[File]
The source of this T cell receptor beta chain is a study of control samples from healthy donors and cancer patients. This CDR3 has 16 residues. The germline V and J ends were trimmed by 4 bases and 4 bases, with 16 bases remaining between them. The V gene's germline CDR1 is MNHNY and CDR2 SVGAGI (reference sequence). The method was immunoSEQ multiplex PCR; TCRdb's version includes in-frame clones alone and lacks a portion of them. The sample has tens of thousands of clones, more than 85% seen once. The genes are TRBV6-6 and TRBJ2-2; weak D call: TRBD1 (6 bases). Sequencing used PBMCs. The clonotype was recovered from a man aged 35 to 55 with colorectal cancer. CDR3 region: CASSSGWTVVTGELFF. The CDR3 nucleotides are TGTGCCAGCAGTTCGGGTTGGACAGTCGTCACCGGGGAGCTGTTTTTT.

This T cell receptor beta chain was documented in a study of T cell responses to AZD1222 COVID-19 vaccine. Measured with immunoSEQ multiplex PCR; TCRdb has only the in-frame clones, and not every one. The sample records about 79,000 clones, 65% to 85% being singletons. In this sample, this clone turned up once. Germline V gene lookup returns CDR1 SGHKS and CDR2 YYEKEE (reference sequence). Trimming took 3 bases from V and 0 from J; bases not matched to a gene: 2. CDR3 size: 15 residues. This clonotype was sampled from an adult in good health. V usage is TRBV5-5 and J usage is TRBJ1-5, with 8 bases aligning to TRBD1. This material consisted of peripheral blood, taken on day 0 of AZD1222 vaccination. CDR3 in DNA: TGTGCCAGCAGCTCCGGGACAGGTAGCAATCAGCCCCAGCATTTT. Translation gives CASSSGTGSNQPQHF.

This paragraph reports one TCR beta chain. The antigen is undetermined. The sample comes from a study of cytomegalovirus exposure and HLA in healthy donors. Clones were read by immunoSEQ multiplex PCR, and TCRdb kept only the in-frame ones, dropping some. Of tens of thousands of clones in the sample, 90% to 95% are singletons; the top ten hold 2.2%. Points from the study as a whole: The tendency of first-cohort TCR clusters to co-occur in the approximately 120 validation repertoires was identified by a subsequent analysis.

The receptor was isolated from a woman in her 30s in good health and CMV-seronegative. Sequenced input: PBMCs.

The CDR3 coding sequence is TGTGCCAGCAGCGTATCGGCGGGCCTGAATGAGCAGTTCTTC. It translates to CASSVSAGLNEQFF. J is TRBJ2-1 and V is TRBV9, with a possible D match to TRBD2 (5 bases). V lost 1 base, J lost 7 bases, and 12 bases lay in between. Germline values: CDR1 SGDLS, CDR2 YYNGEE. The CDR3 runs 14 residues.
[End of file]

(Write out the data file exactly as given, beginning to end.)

The source of this T cell receptor beta chain is a study of control samples from healthy donors and cancer patients. This CDR3 has 16 residues. The germline V and J ends were trimmed by 4 bases and 4 bases, with 16 bases remaining between them. The V gene's germline CDR1 is MNHNY and CDR2 SVGAGI (reference sequence). The method was immunoSEQ multiplex PCR; TCRdb's version includes in-frame clones alone and lacks a portion of them. The sample has tens of thousands of clones, more than 85% seen once. The genes are TRBV6-6 and TRBJ2-2; weak D call: TRBD1 (6 bases). Sequencing used PBMCs. The clonotype was recovered from a man aged 35 to 55 with colorectal cancer. CDR3 region: CASSSGWTVVTGELFF. The CDR3 nucleotides are TGTGCCAGCAGTTCGGGTTGGACAGTCGTCACCGGGGAGCTGTTTTTT.

This T cell receptor beta chain was documented in a study of T cell responses to AZD1222 COVID-19 vaccine. Measured with immunoSEQ multiplex PCR; TCRdb has only the in-frame clones, and not every one. The sample records about 79,000 clones, 65% to 85% being singletons. In this sample, this clone turned up once. Germline V gene lookup returns CDR1 SGHKS and CDR2 YYEKEE (reference sequence). Trimming took 3 bases from V and 0 from J; bases not matched to a gene: 2. CDR3 size: 15 residues. This clonotype was sampled from an adult in good health. V usage is TRBV5-5 and J usage is TRBJ1-5, with 8 bases aligning to TRBD1. This material consisted of peripheral blood, taken on day 0 of AZD1222 vaccination. CDR3 in DNA: TGTGCCAGCAGCTCCGGGACAGGTAGCAATCAGCCCCAGCATTTT. Translation gives CASSSGTGSNQPQHF.

This paragraph reports one TCR beta chain. The antigen is undetermined. The sample comes from a study of cytomegalovirus exposure and HLA in healthy donors. Clones were read by immunoSEQ multiplex PCR, and TCRdb kept only the in-frame ones, dropping some. Of tens of thousands of clones in the sample, 90% to 95% are singletons; the top ten hold 2.2%. Points from the study as a whole: The tendency of first-cohort TCR clusters to co-occur in the approximately 120 validation repertoires was identified by a subsequent analysis.

The receptor was isolated from a woman in her 30s in good health and CMV-seronegative. Sequenced input: PBMCs.

The CDR3 coding sequence is TGTGCCAGCAGCGTATCGGCGGGCCTGAATGAGCAGTTCTTC. It translates to CASSVSAGLNEQFF. J is TRBJ2-1 and V is TRBV9, with a possible D match to TRBD2 (5 bases). V lost 1 base, J lost 7 bases, and 12 bases lay in between. Germline values: CDR1 SGDLS, CDR2 YYNGEE. The CDR3 runs 14 residues.